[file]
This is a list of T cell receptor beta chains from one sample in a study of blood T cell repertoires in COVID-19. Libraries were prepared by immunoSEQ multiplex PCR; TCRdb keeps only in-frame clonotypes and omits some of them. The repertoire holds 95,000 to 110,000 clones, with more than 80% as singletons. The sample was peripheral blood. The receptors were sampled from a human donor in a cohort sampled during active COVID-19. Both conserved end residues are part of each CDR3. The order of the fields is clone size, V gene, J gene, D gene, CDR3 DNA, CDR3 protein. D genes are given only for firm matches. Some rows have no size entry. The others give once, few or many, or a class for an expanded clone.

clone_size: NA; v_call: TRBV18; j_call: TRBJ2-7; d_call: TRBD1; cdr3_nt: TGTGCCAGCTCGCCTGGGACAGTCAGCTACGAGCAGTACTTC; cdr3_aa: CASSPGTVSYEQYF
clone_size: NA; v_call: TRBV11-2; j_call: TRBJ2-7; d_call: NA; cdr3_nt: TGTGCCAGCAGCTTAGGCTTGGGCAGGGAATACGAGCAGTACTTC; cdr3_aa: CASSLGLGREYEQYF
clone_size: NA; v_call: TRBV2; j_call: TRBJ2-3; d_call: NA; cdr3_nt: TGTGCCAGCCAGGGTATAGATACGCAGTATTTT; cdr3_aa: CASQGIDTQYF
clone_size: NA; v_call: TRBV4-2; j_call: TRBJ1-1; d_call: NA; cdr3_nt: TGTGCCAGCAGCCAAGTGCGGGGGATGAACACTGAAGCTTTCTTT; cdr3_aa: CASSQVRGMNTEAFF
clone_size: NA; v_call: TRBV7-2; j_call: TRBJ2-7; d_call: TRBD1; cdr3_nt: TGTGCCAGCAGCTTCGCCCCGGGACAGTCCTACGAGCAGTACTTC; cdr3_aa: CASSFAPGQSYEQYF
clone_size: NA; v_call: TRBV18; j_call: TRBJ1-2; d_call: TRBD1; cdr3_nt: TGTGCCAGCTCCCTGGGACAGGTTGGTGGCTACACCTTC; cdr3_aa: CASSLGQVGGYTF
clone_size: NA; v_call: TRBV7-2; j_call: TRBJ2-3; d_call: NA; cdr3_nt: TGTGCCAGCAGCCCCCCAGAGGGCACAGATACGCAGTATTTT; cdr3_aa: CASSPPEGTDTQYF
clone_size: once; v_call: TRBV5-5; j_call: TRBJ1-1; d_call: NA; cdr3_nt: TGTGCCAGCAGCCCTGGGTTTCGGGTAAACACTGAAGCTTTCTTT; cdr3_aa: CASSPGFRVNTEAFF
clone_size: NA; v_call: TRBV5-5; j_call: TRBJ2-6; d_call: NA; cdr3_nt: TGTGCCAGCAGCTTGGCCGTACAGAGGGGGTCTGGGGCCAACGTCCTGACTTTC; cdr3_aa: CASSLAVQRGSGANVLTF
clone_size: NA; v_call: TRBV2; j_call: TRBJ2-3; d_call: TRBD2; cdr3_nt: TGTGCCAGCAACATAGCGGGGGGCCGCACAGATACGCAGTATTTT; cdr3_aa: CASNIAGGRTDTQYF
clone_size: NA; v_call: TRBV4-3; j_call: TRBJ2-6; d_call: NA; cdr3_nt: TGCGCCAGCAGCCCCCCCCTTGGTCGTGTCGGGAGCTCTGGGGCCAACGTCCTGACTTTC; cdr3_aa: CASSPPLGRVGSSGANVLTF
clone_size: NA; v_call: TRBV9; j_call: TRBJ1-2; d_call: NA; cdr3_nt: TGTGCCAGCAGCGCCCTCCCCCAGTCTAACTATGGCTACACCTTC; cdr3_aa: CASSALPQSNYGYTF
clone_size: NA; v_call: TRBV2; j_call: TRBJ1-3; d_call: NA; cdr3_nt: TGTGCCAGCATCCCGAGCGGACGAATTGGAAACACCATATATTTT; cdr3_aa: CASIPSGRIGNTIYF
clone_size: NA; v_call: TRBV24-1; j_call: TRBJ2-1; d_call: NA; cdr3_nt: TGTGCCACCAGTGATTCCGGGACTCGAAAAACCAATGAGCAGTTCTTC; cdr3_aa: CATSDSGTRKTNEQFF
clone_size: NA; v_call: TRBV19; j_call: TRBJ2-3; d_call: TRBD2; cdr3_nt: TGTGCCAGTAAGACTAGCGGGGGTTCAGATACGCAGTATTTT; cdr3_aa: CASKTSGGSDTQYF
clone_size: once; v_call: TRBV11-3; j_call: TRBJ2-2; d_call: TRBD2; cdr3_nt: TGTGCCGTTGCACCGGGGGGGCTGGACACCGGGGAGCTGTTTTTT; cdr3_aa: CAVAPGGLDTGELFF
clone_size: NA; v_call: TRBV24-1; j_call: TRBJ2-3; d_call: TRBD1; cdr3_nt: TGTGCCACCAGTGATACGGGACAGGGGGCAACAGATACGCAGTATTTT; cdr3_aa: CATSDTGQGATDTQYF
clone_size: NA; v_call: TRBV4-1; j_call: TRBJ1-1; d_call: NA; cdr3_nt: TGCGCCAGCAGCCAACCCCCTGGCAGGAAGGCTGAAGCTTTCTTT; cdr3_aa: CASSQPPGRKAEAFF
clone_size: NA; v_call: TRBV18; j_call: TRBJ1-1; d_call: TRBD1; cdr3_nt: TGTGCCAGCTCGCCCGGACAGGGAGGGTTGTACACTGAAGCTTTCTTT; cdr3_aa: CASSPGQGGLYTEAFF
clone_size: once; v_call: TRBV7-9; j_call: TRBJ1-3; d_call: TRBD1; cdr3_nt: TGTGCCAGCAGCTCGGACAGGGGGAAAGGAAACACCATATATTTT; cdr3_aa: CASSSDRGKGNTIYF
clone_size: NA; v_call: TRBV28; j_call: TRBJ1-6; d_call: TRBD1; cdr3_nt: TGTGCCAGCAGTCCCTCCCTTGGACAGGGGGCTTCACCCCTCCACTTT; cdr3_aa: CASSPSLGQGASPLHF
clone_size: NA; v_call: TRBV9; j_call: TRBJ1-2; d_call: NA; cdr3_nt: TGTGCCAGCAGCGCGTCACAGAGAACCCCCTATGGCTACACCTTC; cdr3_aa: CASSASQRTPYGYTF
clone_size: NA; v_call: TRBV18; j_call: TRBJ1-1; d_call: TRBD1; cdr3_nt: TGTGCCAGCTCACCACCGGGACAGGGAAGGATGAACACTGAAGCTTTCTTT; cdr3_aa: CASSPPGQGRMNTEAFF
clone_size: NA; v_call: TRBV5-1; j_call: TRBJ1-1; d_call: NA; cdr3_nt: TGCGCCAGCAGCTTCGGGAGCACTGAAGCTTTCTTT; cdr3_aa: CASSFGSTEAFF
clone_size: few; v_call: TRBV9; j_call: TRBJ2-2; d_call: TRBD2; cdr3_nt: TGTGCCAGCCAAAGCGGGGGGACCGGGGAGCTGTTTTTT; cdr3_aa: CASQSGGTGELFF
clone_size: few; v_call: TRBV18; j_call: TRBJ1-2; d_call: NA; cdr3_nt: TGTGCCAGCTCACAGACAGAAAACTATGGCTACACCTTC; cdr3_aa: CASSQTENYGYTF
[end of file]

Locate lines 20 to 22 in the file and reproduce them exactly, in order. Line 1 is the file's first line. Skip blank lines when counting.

clone_size: NA; v_call: TRBV18; j_call: TRBJ1-1; d_call: TRBD1; cdr3_nt: TGTGCCAGCTCGCCCGGACAGGGAGGGTTGTACACTGAAGCTTTCTTT; cdr3_aa: CASSPGQGGLYTEAFF
clone_size: once; v_call: TRBV7-9; j_call: TRBJ1-3; d_call: TRBD1; cdr3_nt: TGTGCCAGCAGCTCGGACAGGGGGAAAGGAAACACCATATATTTT; cdr3_aa: CASSSDRGKGNTIYF
clone_size: NA; v_call: TRBV28; j_call: TRBJ1-6; d_call: TRBD1; cdr3_nt: TGTGCCAGCAGTCCCTCCCTTGGACAGGGGGCTTCACCCCTCCACTTT; cdr3_aa: CASSPSLGQGASPLHF